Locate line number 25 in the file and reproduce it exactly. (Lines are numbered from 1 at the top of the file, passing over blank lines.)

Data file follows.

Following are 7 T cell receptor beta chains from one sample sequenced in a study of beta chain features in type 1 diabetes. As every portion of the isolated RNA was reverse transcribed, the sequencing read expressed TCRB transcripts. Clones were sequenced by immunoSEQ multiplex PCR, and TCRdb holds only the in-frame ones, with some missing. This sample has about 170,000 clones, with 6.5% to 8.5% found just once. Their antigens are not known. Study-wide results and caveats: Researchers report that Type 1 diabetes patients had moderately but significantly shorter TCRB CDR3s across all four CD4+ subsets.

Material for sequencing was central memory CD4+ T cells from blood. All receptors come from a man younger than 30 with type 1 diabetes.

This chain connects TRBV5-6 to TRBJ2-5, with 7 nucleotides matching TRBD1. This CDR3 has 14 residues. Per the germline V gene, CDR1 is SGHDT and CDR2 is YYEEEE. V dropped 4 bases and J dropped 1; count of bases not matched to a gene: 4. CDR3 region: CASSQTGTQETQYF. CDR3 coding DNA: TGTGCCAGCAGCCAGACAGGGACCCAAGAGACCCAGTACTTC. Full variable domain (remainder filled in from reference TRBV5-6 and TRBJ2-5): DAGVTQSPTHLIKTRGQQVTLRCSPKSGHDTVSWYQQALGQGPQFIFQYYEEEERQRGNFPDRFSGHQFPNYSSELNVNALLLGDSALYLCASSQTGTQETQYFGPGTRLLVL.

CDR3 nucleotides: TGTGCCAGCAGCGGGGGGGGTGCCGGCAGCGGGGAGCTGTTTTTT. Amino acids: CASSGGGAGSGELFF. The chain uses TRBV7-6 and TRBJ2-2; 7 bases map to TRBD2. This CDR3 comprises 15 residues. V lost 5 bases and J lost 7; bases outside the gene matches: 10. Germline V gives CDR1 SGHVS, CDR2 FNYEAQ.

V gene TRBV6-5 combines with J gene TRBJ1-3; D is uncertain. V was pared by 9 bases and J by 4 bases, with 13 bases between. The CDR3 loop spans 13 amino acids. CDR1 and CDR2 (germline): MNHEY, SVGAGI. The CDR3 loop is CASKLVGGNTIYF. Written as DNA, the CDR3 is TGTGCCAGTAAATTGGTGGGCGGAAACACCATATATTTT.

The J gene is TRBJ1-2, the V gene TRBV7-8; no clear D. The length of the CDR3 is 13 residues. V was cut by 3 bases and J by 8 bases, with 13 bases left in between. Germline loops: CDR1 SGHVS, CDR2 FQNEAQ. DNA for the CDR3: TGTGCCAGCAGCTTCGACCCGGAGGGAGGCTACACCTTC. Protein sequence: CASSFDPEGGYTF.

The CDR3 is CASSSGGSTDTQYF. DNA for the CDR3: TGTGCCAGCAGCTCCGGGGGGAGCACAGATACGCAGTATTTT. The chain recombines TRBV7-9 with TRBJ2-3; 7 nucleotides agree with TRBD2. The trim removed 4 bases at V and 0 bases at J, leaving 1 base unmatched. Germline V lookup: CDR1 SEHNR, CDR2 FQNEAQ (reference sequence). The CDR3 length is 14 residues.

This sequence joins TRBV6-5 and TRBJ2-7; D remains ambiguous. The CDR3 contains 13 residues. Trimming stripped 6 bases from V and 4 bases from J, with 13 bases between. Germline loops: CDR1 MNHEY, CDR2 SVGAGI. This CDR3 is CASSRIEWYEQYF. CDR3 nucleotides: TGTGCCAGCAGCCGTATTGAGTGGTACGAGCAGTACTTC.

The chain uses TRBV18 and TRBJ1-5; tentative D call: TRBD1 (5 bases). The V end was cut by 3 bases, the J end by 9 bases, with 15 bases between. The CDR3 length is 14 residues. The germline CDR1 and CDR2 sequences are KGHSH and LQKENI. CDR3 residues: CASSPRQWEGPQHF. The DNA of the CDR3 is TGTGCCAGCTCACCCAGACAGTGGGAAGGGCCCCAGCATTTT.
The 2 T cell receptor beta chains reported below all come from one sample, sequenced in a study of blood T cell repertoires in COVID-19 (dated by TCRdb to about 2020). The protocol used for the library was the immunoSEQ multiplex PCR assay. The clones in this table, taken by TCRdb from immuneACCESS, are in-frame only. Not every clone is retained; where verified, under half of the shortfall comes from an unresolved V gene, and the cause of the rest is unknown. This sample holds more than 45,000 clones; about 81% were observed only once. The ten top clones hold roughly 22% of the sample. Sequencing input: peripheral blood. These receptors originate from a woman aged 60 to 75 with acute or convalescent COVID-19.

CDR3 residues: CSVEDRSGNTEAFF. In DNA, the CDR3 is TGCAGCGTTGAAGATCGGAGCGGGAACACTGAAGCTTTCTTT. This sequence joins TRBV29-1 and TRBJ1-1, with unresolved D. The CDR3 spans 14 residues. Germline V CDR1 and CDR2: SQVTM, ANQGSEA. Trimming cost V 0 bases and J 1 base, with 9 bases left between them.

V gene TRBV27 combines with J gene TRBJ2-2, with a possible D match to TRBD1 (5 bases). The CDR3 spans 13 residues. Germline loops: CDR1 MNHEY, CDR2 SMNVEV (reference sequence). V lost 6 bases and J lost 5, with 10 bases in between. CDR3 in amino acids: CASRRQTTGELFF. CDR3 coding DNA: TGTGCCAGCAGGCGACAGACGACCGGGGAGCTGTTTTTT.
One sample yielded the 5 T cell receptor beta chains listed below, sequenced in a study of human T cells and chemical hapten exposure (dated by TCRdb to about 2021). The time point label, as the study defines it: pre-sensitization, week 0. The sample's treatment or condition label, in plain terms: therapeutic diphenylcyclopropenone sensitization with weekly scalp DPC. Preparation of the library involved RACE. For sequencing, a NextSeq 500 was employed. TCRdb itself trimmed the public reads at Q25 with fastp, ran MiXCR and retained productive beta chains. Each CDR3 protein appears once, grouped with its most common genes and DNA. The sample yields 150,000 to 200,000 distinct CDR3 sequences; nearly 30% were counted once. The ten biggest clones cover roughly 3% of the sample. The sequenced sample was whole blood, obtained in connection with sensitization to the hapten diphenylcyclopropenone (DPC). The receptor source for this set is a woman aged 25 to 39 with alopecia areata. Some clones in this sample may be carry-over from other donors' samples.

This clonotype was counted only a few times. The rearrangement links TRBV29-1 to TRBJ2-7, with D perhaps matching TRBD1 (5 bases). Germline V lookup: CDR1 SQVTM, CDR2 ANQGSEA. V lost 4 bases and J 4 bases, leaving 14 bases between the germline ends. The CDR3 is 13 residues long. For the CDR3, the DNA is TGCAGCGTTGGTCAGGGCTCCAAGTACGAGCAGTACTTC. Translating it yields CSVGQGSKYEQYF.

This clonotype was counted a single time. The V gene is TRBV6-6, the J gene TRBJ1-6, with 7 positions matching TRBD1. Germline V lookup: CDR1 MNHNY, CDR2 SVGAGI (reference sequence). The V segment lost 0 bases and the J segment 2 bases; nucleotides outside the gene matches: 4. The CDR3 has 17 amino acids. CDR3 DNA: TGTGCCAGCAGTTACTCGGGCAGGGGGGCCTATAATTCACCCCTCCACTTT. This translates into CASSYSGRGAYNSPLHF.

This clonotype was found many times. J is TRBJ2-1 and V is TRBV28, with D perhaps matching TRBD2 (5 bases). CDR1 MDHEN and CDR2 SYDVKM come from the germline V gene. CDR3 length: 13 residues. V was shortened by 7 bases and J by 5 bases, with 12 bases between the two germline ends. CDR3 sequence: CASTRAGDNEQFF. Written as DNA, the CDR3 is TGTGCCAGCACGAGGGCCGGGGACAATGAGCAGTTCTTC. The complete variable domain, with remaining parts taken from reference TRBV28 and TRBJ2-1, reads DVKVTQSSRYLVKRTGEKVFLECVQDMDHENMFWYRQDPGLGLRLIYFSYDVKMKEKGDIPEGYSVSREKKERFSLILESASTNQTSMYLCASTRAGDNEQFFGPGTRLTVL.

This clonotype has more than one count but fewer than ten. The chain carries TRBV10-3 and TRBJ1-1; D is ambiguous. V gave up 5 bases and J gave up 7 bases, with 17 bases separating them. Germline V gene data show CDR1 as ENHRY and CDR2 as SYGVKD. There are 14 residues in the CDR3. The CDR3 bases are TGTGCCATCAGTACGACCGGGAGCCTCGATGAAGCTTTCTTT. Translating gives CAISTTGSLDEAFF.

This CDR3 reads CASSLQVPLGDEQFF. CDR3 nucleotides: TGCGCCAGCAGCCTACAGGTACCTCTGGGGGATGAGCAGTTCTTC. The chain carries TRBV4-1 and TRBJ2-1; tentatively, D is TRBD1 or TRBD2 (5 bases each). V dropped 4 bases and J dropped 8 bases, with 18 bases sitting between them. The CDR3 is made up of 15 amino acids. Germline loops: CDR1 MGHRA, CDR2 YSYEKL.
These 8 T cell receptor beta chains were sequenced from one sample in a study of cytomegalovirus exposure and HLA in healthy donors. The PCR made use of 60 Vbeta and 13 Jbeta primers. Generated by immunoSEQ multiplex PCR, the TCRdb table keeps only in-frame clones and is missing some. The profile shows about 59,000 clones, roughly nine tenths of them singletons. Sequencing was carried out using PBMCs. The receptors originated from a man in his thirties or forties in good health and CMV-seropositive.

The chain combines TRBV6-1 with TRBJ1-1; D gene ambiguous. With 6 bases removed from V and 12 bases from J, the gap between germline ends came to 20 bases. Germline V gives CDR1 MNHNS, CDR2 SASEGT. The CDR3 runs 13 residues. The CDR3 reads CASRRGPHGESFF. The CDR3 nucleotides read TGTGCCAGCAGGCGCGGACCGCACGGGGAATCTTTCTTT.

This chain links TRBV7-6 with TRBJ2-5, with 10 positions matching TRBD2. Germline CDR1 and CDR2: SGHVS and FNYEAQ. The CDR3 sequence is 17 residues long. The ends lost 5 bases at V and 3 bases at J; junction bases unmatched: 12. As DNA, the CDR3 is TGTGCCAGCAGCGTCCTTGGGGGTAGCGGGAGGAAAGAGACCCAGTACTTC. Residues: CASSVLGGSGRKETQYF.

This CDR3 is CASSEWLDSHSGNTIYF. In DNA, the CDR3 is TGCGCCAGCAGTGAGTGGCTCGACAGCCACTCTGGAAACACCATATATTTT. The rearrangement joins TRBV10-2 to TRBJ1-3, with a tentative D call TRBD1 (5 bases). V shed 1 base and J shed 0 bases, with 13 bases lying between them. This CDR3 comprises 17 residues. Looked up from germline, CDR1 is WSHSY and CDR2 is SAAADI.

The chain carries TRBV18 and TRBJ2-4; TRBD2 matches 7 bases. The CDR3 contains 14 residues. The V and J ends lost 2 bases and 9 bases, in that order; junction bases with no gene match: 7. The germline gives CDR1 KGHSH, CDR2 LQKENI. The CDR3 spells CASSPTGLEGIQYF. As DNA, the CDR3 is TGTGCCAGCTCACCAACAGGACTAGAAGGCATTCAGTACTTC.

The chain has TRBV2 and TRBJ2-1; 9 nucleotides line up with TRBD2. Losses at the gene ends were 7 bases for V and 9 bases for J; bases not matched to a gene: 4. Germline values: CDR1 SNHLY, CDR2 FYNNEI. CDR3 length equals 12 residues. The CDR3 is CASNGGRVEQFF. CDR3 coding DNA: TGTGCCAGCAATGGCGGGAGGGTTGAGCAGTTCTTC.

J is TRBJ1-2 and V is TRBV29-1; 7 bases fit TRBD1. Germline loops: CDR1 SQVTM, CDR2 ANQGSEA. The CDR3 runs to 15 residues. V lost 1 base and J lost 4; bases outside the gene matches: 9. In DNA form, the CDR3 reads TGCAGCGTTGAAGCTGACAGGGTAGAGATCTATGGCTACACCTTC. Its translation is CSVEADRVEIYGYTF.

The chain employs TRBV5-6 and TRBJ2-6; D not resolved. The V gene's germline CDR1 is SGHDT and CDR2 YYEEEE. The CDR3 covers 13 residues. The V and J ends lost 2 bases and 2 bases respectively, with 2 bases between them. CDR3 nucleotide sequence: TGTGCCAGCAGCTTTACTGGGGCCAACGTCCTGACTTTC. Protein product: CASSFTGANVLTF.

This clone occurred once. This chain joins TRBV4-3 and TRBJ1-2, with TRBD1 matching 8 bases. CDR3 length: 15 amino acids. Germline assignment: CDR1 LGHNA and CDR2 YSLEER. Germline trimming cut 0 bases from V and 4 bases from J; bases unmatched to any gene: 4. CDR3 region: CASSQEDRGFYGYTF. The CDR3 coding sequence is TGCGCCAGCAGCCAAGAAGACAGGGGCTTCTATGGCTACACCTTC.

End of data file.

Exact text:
J is TRBJ1-2 and V is TRBV29-1; 7 bases fit TRBD1. Germline loops: CDR1 SQVTM, CDR2 ANQGSEA. The CDR3 runs to 15 residues. V lost 1 base and J lost 4; bases outside the gene matches: 9. In DNA form, the CDR3 reads TGCAGCGTTGAAGCTGACAGGGTAGAGATCTATGGCTACACCTTC. Its translation is CSVEADRVEIYGYTF.